I apologize off the bat for the Depeche Mode reference, but the song has been in my head for the last 22 hours as I try to comprehend the events of the last week. And, by the time I finish this post, it may have a dual meaning. Anyway, first off, President Obama reveals his long form birth certificate, then ridicules Donald Trump and the media (as well as his own actions) several days later at the White House Correspondent's dinner, and then makes a special announcement about the murder of Osama bin Laden by U.S. Navy Seals the next day. That's a big, WTF just happened, I'd say, wouldn't you? And, as I write, I think he just finished his interview on Oprah. Damn, that's quite a week.
On the one hand, it's difficult to describe the feeling of watching the most powerful man in the nation, some say in the world, and the only African American to be elected president having to, effectively, show his papers. That doesn't bode well for existing (unconstitutional and unethical) laws in several states that seek to monitor brown bodies. And, the fact that he did it, is worse. Well, arguably, given that he was simultaneously planning an attack on bin Laden, maybe not? Dude. But, that's a little bit like President Obama, isn't it? "Okay, I'll concede on the budget and let you take away everything I campaigned for and everything that ensures the health and well-being of people in the U.S." and then, BAM! (as Alexis Mateo says), DADT is repealed. I know it didn't quite happen like that and I don't care two cents about DADT and it's nothing compared to losing Head Start, Pell Grants, or not having universal health care, but he does tend to work that way. "Oh, you want me to show my papers? Sure thing, and by the way, here's bin Laden's death certificate. BAM!" Work it out. I'm doing what the Bushes wouldn't do. Holla.
But, I can't really say that I'm jazzed about it. I made some comments on twitter last night and I've been following other blogposts about it and, of course, Facebook and I just don't feel any different. I don't feel any better now that Osama bin Laden is dead. I don't feel like it pays for the death of hundreds of thousands in the U.S., Iraq, and Afghanistan since 9/11/01. And I don't think it makes Barack Obama a stronger president. It just adds to the death. Look, I know he did terrible, terrible things and admitted to the attacks on the world trade center, but it doesn't change the fact that thousands upon thousands are dead. And, this does nothing to bring any of those precious people that died in the towers, on planes, or in Iraq, back. Not to mention the ongoing assault on transwomen, Black women, poor people, prisoners, workers, and immigrants, just to name a few. Yeah, lots of things happened last week (and I do know that the link for Black women and transwomen is the same above, and while I abhor the actions of the two young women, who were Black, Maureen Dowd--whose piece is problematic at best--referred to them as 'the savage pair,' which is another post).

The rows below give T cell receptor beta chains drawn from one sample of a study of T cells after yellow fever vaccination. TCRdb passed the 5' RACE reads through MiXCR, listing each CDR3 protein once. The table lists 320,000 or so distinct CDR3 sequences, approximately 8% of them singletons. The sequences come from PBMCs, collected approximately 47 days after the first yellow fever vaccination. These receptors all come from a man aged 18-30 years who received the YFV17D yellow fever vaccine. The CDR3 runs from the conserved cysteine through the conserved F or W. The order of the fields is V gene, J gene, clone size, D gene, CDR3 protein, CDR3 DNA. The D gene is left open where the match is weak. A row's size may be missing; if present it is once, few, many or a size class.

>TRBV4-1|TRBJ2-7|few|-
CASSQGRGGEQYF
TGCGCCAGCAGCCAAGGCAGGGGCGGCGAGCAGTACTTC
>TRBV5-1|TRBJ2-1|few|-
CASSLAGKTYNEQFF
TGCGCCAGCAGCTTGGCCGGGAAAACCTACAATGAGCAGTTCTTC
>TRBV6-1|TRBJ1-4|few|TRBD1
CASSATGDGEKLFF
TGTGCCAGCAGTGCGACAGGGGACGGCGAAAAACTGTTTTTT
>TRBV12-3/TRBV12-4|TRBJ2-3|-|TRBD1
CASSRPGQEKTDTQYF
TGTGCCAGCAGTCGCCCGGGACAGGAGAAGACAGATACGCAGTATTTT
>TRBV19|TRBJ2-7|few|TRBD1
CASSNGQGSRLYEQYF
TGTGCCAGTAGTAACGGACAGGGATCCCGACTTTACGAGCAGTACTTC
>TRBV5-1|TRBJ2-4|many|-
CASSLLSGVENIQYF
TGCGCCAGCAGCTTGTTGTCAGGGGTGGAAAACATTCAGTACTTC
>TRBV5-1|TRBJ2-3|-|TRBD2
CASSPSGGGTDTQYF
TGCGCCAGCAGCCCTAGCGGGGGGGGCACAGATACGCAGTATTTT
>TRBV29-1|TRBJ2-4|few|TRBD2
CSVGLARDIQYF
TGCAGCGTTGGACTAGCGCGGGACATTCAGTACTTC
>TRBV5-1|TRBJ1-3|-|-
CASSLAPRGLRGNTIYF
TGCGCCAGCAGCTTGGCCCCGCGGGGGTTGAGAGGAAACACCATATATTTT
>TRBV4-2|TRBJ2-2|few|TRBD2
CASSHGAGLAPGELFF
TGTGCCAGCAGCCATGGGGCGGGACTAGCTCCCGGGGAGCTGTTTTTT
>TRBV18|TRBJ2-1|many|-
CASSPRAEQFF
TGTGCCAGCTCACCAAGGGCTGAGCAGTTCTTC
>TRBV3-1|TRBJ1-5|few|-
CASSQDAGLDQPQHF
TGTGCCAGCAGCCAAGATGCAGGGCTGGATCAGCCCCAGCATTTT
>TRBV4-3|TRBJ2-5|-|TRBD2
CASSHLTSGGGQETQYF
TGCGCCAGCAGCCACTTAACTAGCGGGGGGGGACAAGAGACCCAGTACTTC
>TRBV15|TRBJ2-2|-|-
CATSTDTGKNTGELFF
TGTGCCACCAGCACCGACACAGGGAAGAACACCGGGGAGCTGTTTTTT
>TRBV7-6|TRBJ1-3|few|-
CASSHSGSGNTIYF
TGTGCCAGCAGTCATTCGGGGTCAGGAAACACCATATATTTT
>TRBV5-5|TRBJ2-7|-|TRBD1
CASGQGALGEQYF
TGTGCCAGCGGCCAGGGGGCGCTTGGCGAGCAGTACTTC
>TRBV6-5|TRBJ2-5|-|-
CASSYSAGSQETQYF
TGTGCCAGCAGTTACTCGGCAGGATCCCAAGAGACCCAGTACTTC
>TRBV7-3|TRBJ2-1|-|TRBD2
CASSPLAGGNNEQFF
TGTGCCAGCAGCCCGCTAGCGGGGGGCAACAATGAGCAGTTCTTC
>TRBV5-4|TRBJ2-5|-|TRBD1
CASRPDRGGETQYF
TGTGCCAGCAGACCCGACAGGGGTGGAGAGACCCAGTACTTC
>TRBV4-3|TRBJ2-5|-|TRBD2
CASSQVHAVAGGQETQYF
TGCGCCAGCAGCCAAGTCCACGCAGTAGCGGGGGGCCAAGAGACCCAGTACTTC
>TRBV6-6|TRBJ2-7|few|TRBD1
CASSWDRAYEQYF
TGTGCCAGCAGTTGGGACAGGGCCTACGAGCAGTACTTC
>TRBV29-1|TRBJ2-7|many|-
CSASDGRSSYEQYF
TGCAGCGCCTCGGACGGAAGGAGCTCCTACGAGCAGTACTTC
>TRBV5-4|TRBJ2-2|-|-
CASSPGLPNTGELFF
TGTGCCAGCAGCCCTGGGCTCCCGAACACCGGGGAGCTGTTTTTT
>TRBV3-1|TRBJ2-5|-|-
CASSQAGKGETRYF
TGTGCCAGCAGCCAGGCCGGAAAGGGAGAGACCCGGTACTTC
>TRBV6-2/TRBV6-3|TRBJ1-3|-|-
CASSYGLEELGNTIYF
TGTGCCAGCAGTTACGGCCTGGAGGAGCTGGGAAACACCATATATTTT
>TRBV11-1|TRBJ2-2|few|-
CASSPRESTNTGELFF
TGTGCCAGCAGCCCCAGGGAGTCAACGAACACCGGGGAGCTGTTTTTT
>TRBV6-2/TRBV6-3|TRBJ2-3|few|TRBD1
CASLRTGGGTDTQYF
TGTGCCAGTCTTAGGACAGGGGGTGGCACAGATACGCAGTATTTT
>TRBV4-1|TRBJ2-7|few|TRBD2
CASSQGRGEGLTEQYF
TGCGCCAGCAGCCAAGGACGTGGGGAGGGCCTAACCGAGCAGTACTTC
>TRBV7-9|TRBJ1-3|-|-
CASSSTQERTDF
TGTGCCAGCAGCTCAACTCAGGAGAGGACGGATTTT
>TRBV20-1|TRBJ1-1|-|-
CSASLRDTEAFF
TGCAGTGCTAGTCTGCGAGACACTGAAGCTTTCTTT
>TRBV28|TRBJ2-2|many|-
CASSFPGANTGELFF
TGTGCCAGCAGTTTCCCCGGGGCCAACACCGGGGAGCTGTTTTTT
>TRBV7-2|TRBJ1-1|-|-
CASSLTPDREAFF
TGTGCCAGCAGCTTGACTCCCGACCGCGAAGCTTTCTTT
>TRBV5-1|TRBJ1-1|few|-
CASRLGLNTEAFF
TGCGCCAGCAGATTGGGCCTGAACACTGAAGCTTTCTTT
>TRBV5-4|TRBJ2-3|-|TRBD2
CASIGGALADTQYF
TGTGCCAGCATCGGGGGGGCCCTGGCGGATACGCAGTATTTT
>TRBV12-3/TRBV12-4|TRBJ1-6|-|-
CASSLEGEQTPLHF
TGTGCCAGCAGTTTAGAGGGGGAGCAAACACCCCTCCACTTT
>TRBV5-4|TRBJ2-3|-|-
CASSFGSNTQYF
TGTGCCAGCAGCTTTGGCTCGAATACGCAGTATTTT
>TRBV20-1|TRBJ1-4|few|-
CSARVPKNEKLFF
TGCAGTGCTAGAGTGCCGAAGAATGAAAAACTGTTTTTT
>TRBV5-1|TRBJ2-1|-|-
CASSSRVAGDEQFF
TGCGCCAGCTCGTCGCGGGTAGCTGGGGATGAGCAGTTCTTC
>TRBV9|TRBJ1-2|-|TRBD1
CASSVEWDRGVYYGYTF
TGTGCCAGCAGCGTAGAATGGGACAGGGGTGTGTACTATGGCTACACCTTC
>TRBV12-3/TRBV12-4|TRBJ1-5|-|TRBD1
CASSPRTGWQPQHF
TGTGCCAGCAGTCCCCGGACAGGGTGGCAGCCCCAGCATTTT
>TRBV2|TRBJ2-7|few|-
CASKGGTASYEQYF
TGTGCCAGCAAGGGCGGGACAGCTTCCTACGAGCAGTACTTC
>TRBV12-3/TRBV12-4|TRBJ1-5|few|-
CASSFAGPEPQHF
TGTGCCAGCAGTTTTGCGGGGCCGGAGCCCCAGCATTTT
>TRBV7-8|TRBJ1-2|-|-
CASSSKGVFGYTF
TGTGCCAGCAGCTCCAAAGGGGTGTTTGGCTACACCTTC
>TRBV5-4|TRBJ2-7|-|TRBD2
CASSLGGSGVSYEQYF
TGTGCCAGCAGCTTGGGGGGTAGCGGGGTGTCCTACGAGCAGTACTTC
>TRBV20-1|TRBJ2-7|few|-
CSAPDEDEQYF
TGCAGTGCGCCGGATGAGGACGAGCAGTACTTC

More importantly, like others, I find it doubly upsetting that people were dancing in the streets after news broke of bin Laden's death. The mostly (or is it safe to say all?) white crowd walking arm in arm as republicans and democrats and chanting "USA." Sorry, but I'm a queer Black woman in this land of the free, so these kinds of gatherings scare me more than retaliation attacks, even if they are cheering for a Black man (I mean seriously, that guy in the picture is hanging from a tree in a suit). Really, just a few days ago, I'm sure there were people standing outside saying "Obama" and "USA" in the same sentence, but demanding proof of citizenship. This is a strange, fickle country we live in. And, I don't trust "the optimistic eyes" in this moment of false hope, frenzied celebration, and victorious death. Less than a hundred years ago in this country, this kind of public gathering, this kind of chanting and celebration connected to a Black man and death would have had an entirely different meaning.
So, I can't celebrate with you all. The temporality between these two (more, really) realities is in my veins, so I won't celebrate. Unless, in the words of a 1980s new wave band, it's "a black celebration to celebrate the fact that we've seen the back of another black day."